Police ponder royal wedding tactics
Police are considering using stop and search powers to prevent troublemakers disrupting the royal wedding, a senior commander has confirmed.
Metropolitan Police Commander Bob Broadhurst said officers would be taking action to prevent a repeat of the kind of violence and disorder seen around the TUC's March for the Alternative in London on Saturday.
Mr Broadhurst admitted that the police operation had "failed in parts", but insisted that officers were not able to arrest potential rioters ahead of the march and did not need additional powers to deal with protests.
The Met will take a different approach to policing Prince William's wedding to Kate Middleton on April 29, watching out for every threat "from terrorism downwards", he said.
Asked if that could involve stopping and searching people on their way to central London on the day of the wedding, he told the BBC Radio 4 Today programme: "We are looking specifically at the royal wedding and what we can to do prevent Saturday's disorder and violence creeping in to that event.
"We always look at our powers to try to quell violence before it happens."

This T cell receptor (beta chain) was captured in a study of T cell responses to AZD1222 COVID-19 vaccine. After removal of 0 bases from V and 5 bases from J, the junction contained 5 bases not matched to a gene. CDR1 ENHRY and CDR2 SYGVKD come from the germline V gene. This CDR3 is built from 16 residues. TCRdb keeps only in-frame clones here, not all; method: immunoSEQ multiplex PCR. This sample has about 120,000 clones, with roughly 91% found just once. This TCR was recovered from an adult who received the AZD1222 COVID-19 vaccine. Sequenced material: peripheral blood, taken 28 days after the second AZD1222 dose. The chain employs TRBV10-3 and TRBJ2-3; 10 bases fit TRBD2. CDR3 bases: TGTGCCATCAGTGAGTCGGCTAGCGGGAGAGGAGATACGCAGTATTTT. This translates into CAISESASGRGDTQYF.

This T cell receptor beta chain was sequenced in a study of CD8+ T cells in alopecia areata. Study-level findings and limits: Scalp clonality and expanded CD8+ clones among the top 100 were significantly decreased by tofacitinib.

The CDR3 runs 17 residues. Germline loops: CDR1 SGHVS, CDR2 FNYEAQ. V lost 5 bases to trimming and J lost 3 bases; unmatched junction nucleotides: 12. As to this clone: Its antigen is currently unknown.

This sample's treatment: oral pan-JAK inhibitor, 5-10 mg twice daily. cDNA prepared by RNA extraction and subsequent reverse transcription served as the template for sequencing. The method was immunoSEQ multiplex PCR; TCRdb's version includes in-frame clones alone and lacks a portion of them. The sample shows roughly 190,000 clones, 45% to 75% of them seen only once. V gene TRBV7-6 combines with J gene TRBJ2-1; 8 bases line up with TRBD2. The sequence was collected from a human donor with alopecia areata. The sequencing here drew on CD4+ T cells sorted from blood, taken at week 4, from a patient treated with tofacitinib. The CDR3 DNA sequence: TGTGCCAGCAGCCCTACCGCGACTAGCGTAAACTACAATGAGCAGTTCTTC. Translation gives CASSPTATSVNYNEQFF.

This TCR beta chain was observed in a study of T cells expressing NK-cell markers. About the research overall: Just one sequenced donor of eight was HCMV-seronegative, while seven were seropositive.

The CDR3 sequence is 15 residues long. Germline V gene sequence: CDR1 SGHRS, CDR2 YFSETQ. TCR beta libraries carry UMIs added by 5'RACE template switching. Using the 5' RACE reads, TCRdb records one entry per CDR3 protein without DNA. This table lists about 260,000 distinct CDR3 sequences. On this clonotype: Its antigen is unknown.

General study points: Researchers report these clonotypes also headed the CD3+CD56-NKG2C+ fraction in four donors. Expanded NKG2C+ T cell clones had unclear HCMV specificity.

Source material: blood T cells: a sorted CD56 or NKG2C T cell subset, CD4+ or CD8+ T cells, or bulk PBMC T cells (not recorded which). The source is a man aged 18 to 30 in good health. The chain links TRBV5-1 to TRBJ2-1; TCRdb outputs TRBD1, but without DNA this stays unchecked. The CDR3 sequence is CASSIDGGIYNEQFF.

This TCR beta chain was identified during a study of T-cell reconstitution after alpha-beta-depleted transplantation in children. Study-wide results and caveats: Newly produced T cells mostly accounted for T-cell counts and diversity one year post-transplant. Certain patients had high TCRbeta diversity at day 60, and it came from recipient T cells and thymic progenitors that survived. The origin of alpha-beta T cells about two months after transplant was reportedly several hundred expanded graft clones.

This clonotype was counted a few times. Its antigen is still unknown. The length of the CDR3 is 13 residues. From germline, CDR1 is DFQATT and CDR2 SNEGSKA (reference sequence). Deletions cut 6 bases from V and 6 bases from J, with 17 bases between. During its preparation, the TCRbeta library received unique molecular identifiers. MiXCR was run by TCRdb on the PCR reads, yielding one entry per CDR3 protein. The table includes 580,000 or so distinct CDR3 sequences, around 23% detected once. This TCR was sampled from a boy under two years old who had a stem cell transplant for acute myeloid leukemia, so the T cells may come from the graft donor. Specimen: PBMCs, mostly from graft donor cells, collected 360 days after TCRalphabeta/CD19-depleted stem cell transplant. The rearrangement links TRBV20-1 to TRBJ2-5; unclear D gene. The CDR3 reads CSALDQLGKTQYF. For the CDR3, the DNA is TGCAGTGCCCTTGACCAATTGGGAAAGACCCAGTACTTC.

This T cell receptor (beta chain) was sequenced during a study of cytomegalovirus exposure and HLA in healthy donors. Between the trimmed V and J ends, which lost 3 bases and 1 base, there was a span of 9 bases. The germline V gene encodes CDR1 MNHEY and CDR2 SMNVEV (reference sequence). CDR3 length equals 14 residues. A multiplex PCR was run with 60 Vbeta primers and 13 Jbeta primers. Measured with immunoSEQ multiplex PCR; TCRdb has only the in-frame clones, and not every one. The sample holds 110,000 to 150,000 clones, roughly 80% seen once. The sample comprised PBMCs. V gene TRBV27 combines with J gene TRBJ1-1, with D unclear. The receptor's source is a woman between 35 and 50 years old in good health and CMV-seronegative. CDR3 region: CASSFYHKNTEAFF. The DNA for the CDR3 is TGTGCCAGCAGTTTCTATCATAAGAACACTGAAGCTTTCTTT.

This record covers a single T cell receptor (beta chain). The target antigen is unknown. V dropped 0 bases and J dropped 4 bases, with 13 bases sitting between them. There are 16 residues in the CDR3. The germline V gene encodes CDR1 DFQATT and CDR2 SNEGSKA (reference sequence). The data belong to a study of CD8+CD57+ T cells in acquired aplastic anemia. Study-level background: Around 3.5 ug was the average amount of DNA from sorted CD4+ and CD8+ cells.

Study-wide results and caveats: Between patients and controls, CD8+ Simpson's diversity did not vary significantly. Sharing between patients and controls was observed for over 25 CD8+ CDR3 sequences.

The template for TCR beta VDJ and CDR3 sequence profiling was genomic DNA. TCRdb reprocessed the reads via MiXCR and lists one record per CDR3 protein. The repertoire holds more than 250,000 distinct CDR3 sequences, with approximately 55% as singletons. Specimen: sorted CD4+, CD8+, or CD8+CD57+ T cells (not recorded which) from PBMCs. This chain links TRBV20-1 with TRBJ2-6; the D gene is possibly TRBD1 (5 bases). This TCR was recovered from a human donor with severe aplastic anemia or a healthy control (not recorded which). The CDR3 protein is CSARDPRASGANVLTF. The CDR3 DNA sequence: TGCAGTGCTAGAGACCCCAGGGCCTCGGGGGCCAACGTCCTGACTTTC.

Mr Broadhurst said the wedding would present a very different policing challenge from Saturday's march, when up to 500,000 people protested peacefully before a few hundred got involved in violence and occupations at famous London venues such as Fortnum & Mason and the Ritz Hotel.
Police will be aware of the threat of terrorism targeting the many VIPs - known in police jargon as "principals" - who will be attending the wedding, he said.
"The royal wedding has a different tenor to it," said Mr Broadhurst. "It is a security operation largely in certain parts of London. That will give us different powers. It is quite appropriate that police have different powers in terms of security, as against people's rights to come and openly protest.
"You are looking at a different type of threat - the threat to the wedding is a threat to principals, it is a threat to democracy. For the wedding, we will be looking from terrorism downwards. For protests we are hoping people will come and protest peacefully. They are two different ends of the spectrum."